Come September 12, 2012 a very special exhibition will be staged at the Tate Britain in London, England. The Pre-Raphaelite Victorian Avant-Garde will be a splendid affair and one that nobody should miss.
The Tate Britain normally has quite a lot of Pre-Raphaelite art on display in the confines of its museum. So what makes this exhibition so special then? Well, for one thing, this exhibition will not only display art that is not normally shown, but it will also show art that would have been considered quite shocking to the Victorian audience that it had originally been intended for. And then there will be very quirky things at this exhibition, such as the very bed that William Morris himself slept on.
Alison Smith, curator at the Tate, said, “The Pre-Raphaelites were the first artists to take their canvases outdoors and on location. They shocked the critics but entranced audiences and won commercial and industrial patrons.”
This exhibition will feature over 150 different Pre-Raphaelite works which will include not just paintings and beds, but also photography and sculpture. If it’s anything like the Pre-Raphaelite photography that I was lucky enough to see last year in Paris at the Musee d’Orsay or the Victoria & Albert Museum in London, art lovers are in for a very special treat indeed.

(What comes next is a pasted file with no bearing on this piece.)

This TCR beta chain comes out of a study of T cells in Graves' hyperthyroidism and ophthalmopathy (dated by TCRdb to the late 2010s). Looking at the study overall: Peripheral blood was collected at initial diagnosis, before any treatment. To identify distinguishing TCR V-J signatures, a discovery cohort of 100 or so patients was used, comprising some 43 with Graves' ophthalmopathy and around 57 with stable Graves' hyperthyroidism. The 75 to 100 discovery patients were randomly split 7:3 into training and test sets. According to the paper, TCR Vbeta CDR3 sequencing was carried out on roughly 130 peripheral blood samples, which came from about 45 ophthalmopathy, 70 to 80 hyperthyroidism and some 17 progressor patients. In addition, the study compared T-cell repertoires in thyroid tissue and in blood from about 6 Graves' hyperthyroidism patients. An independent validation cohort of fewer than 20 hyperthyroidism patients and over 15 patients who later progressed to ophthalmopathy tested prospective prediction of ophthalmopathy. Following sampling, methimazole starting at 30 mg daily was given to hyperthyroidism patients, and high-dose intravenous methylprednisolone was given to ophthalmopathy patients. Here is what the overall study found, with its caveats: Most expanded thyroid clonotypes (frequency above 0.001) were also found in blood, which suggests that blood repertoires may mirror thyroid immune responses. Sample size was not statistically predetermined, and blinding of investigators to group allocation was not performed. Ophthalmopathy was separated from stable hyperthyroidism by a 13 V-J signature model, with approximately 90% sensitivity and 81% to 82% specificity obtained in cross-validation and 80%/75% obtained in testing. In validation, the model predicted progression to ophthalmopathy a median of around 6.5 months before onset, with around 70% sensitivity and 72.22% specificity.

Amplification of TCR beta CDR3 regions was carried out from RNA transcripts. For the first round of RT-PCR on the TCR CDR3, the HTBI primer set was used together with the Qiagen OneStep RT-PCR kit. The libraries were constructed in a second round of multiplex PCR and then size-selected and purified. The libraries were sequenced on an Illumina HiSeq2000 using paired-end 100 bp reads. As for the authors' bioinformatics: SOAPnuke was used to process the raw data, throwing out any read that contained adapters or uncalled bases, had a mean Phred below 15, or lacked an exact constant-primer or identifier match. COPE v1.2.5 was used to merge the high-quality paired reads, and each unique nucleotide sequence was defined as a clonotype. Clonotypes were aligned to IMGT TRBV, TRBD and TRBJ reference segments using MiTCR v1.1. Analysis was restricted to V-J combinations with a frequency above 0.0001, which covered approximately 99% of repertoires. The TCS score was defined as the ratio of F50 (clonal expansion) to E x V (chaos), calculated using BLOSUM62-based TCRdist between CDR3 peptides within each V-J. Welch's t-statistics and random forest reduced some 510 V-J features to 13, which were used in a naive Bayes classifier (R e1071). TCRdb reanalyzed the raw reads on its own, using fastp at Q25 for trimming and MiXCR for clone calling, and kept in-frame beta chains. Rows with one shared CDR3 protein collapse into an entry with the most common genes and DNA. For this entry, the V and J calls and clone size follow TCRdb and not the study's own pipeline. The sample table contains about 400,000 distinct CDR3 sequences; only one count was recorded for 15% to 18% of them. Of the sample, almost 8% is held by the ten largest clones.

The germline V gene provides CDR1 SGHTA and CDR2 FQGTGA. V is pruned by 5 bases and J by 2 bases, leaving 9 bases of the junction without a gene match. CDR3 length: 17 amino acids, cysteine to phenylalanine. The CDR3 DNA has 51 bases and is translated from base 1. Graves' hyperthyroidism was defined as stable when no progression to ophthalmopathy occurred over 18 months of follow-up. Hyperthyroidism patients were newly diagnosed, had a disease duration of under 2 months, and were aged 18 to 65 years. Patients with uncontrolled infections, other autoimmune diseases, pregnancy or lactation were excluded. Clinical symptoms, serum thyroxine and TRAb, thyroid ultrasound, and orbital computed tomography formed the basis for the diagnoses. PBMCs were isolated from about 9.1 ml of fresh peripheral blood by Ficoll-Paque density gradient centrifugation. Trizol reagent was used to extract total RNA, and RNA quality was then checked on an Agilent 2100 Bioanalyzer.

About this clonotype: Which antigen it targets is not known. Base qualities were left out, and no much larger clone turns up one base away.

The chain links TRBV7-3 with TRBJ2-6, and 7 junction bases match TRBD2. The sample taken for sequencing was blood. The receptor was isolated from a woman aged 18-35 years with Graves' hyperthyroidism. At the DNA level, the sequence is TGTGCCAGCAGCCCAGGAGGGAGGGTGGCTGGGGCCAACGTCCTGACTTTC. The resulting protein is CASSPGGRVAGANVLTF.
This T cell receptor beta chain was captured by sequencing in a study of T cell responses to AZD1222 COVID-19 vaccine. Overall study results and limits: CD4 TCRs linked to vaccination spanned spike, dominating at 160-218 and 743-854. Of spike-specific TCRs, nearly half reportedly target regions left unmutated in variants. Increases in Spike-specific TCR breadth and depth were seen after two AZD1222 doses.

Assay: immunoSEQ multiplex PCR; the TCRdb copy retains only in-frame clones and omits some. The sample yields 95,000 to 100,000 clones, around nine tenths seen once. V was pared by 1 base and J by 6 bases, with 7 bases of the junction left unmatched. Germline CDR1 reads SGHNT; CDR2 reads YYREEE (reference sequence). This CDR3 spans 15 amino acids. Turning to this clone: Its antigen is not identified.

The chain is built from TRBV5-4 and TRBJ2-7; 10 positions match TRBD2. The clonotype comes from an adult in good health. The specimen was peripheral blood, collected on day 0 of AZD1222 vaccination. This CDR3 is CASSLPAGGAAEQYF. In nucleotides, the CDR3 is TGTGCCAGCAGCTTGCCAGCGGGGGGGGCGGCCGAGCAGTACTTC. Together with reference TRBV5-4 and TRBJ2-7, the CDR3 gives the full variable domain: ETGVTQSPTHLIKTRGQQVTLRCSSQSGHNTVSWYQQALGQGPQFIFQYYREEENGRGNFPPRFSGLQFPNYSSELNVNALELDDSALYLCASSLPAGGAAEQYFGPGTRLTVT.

Some of the art that isn’t normally displayed will include Work by Ford Madox Brown which was a painting that he finished in 1865 of a tiny street called The Mount which is found right off Heath Street in Hampstead, a street I’ve walked down only to marvel at how everything from the brick wall to the lights and trees are still exactly the same as they were in Brown’s painting. This will surely be an exciting painting for myself and others to see.
Also being shown will be Edward Burne-Jones’ The Prioress’s Tale, John Everett Millais’s Ferdinand Lured by Ariel and William Holman Hunts’ The Lady of Shallot.
Whether you’re in London or not this September, there’s plenty of time for people to fly into town to visit what should be an absolutely brilliant exhibition that will running until January 13, 2013.